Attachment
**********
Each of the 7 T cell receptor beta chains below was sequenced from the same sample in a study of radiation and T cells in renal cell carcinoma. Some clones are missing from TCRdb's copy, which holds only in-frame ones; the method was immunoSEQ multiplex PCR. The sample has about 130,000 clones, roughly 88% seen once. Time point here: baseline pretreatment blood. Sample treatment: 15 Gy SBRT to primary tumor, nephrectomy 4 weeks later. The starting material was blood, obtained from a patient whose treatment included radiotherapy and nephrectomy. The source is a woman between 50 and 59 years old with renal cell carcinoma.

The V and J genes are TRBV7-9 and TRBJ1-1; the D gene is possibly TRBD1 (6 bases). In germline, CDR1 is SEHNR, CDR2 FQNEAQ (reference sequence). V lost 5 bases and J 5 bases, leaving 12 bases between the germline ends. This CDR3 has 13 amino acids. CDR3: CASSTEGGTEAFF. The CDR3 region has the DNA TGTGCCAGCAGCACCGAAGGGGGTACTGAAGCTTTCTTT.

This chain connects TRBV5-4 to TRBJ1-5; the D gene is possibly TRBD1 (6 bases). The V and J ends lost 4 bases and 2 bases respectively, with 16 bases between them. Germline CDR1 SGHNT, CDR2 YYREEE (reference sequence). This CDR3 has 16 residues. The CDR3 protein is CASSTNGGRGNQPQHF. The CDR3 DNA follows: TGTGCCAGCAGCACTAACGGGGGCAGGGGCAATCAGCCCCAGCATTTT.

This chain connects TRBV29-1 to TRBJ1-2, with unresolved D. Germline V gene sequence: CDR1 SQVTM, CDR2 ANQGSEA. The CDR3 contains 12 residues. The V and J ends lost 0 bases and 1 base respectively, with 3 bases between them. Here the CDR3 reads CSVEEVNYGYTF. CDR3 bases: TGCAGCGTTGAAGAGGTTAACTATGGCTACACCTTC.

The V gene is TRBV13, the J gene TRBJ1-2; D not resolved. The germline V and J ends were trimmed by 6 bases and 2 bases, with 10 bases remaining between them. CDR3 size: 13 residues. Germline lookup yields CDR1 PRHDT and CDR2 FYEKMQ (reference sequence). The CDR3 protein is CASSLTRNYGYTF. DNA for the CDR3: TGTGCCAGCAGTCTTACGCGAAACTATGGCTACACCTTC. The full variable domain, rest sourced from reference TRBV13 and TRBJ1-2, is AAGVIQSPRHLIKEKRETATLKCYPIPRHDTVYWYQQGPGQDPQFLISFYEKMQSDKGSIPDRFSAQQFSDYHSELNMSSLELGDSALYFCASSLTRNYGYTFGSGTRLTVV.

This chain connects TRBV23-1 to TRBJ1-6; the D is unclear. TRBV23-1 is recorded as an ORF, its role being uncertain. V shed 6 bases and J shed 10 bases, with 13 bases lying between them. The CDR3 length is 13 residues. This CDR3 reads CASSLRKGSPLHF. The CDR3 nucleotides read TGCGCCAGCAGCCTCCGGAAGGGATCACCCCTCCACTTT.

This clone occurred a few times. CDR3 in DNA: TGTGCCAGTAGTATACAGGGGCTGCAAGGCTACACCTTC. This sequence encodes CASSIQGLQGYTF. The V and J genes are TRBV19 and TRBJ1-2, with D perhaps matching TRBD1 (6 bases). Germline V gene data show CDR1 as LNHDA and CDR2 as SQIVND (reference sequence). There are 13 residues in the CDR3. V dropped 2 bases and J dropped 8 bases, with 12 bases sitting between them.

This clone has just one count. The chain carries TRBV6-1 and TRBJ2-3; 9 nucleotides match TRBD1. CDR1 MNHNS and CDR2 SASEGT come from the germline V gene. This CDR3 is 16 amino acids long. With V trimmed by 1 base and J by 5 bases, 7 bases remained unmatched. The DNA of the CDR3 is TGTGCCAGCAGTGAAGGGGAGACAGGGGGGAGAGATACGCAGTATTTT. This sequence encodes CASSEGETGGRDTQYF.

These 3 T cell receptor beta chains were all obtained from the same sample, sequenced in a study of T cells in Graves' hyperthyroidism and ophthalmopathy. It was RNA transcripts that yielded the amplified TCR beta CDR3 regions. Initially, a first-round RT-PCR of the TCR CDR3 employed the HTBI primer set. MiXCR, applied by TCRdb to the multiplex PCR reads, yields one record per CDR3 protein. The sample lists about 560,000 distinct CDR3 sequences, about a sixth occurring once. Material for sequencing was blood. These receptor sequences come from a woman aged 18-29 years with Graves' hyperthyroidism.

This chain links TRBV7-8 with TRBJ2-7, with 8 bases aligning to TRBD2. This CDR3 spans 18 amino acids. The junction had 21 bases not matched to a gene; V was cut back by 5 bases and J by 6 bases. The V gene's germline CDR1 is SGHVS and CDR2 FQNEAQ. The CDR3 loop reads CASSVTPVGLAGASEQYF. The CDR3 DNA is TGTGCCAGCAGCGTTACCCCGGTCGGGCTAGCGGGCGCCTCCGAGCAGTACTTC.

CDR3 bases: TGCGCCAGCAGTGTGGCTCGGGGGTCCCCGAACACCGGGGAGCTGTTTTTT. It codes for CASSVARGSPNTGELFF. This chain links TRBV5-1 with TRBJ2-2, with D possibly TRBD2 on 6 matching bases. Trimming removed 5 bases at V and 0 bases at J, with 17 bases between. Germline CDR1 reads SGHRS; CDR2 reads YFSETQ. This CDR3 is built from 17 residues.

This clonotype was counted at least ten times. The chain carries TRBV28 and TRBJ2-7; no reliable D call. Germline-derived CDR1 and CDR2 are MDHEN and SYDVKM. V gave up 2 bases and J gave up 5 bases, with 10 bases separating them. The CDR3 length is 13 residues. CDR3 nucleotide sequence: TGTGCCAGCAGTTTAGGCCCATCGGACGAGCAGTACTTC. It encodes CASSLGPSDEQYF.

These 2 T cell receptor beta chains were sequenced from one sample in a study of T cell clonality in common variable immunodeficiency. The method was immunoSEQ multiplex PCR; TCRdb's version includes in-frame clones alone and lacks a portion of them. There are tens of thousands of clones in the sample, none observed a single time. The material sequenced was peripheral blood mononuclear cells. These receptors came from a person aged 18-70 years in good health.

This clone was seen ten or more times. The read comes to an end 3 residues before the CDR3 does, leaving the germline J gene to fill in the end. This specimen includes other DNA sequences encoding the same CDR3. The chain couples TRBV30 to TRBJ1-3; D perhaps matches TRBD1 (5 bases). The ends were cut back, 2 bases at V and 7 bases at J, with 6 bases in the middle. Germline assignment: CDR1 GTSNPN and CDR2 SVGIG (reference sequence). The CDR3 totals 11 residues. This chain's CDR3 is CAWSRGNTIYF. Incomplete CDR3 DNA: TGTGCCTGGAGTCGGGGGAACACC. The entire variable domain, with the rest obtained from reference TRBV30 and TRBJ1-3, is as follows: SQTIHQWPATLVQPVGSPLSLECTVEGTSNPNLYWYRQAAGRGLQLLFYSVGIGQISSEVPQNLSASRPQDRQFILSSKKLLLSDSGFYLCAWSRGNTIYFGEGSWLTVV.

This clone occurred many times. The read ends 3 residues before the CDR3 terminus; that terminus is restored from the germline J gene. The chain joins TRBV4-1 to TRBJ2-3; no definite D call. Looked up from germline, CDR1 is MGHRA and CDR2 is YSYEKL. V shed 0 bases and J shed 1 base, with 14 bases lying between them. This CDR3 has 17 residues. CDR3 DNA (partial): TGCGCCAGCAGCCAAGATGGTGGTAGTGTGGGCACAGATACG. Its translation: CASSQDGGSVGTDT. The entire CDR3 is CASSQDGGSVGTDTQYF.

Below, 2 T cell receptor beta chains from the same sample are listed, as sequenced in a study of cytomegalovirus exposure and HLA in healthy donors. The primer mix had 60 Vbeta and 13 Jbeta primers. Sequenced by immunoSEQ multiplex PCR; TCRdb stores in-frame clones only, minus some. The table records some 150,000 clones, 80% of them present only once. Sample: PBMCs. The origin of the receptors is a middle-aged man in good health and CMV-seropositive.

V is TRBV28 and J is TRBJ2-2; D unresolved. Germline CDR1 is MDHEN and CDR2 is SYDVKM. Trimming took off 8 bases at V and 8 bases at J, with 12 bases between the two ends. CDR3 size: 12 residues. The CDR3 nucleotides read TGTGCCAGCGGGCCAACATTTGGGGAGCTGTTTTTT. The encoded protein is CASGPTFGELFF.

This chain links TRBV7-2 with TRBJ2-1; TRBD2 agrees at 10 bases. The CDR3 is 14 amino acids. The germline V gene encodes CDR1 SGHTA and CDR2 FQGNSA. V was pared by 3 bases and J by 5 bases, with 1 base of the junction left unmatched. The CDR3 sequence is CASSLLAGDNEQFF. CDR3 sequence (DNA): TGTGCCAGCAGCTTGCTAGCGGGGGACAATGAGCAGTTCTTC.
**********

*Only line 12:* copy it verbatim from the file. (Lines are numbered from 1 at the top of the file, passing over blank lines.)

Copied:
This clonotype was counted at least ten times. The chain carries TRBV28 and TRBJ2-7; no reliable D call. Germline-derived CDR1 and CDR2 are MDHEN and SYDVKM. V gave up 2 bases and J gave up 5 bases, with 10 bases separating them. The CDR3 length is 13 residues. CDR3 nucleotide sequence: TGTGCCAGCAGTTTAGGCCCATCGGACGAGCAGTACTTC. It encodes CASSLGPSDEQYF.